Is your vacancy text scaring off diverse talent?
By Britt Staal
A new vacancy opens up. Where do you start? Do you just go ahead and write (or even copy) a standard vacancy text, like you always do?
Because writing a vacancy text the same way, and in the same style as you always do, will lead to attracting the same type of candidates. This will lead to less diverse teams, which equals less innovation, less creativity, worse decision making, lower employee performance, slower problem solving and therefore a less effective team. This is the last thing you want, right!?
Diverse hiring for more effective teams: how to go about it
Start with the basics and analyze the current team. What are the main strengths and what skills and qualities are missing? Then decide how to bridge the gap by deciding what type of person would complement the team and make it more effective.
Do you need a male employee, that will most likely have masculine qualities like assertiveness, independence and decisiveness? Or would the team benefit more from a female colleague, that will most likely have feminine qualities like collaboration, commitment and empathy? Use this as a basis to start writing the vacancy text. Do you want to hire a female employee but don’t know how to? Read our 5 tips to attract female talent.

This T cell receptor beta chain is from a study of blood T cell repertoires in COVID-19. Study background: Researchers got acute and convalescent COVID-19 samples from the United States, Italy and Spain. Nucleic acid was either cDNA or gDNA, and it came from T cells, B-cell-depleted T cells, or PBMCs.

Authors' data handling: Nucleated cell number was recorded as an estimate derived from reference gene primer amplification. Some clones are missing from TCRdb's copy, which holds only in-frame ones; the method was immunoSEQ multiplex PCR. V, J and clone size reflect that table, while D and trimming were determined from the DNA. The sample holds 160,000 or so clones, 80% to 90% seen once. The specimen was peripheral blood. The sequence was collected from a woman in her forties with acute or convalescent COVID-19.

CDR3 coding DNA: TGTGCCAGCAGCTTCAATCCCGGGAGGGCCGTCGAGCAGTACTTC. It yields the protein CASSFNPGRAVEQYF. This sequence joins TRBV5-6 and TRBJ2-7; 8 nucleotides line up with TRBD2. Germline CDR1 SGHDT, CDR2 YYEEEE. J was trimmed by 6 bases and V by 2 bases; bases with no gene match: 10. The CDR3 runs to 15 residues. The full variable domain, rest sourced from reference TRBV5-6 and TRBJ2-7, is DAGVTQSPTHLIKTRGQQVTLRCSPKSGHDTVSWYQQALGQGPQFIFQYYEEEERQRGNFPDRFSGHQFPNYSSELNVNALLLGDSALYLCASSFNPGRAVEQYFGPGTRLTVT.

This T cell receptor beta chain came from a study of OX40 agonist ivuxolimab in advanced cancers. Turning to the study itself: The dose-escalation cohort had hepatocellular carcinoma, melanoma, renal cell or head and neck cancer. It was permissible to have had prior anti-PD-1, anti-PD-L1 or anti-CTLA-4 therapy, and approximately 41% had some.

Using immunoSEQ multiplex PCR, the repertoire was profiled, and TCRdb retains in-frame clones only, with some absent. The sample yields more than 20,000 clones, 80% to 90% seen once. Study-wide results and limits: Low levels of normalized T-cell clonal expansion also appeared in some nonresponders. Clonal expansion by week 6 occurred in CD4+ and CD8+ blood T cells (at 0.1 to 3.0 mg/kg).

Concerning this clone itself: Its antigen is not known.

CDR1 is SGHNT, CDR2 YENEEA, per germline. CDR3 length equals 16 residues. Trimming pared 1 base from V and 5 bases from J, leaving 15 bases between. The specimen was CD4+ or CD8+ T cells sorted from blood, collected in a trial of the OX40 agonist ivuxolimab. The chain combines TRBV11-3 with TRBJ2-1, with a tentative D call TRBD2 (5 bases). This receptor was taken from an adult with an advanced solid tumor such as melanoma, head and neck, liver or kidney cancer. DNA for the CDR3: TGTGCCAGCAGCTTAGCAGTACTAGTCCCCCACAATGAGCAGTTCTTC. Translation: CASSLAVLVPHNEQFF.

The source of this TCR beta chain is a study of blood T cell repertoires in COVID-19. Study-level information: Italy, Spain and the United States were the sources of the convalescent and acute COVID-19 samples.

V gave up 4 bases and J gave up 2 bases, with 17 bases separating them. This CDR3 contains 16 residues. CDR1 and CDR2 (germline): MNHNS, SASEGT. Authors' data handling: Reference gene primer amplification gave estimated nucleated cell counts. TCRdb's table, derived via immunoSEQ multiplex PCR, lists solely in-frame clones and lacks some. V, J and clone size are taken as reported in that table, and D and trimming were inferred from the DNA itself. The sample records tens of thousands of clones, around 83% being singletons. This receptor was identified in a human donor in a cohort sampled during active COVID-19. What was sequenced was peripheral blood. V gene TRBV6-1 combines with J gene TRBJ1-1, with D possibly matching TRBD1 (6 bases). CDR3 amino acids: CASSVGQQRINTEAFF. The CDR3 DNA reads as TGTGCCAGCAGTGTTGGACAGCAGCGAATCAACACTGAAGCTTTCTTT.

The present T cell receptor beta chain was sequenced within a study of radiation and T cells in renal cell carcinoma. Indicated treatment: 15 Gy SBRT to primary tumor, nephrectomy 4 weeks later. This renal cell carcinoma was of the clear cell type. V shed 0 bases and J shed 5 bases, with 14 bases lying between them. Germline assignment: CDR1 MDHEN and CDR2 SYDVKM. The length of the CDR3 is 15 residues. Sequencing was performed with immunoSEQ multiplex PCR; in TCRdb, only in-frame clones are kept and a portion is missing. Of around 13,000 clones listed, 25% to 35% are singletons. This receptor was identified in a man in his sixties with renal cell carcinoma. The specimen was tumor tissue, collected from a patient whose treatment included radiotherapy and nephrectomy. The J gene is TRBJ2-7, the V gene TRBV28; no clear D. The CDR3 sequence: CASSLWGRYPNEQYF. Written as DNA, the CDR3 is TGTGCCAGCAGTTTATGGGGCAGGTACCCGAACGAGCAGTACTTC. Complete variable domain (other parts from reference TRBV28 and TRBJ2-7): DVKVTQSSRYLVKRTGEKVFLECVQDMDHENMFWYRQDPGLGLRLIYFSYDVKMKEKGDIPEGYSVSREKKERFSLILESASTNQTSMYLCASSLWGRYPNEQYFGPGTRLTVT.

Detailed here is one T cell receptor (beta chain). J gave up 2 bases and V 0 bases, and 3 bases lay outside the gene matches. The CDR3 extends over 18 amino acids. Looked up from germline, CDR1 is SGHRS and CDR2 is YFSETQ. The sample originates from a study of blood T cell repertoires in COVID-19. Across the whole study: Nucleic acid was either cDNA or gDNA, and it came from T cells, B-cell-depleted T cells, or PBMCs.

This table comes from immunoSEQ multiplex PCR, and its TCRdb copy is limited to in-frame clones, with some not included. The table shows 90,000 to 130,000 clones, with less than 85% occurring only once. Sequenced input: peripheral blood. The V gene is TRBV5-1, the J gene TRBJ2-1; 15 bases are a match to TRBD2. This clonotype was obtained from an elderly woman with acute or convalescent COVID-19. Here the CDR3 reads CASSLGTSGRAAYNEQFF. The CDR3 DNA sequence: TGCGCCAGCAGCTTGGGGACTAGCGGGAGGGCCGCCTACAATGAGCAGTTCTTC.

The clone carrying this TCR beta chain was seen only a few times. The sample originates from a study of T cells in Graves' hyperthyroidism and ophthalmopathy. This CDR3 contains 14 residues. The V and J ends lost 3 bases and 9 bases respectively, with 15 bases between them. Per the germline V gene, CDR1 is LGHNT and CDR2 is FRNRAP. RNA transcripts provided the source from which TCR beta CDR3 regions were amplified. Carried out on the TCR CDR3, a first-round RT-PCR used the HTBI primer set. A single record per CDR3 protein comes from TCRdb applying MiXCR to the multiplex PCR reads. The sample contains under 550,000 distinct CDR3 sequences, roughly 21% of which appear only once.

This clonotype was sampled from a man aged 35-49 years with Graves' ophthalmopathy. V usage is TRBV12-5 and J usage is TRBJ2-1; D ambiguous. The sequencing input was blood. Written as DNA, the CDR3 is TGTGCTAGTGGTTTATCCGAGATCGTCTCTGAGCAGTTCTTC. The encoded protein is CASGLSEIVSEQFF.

At The xGen we help organizations create more gender diverse teams by reviewing and re-writing vacancy texts so it appeals to more female candidates and generates a bigger and more diverse talent pool. Because the way a vacancy text is written might actually scare off female talent. Therefore, we have developed a methodology by which we analyze how the vacancy text is written, as well as what content it contains.
How does this work?
We start by analyzing the tone of voice and keywords in the vacancy text. Some words are perceived as masculine or feminine and using a lot of masculine words (like assertive, competitive or confident) can prevent female candidates from applying. While using more feminine wording does not only attract more female candidates, it also doesn’t make the vacancy less attractive to male candidates. A win-win, right?
Also, the content of the vacancy text can scare off female talent. For instance, men apply if they meet 50-60% of the requirements mentioned in a vacancy text but women only apply when they are meeting 90-100% of the requirements. Therefore, we analyze the skills, competences or requirements that are written in the vacancy and determine which ones are most essential.
But not only the vacancy text itself is important. Fish where there are fish: use the right media and platforms. And don’t run a recruitment campaign and then stop to analyse the facts once it’s finished. Analyze and adapt. And of course, practice what you preach. There is no use in writing the perfect vacancy text if the organization can’t deliver what it promises.
Are you looking to attract female talent and do you want to learn more about our approach?
Read the article on our LinkedIn page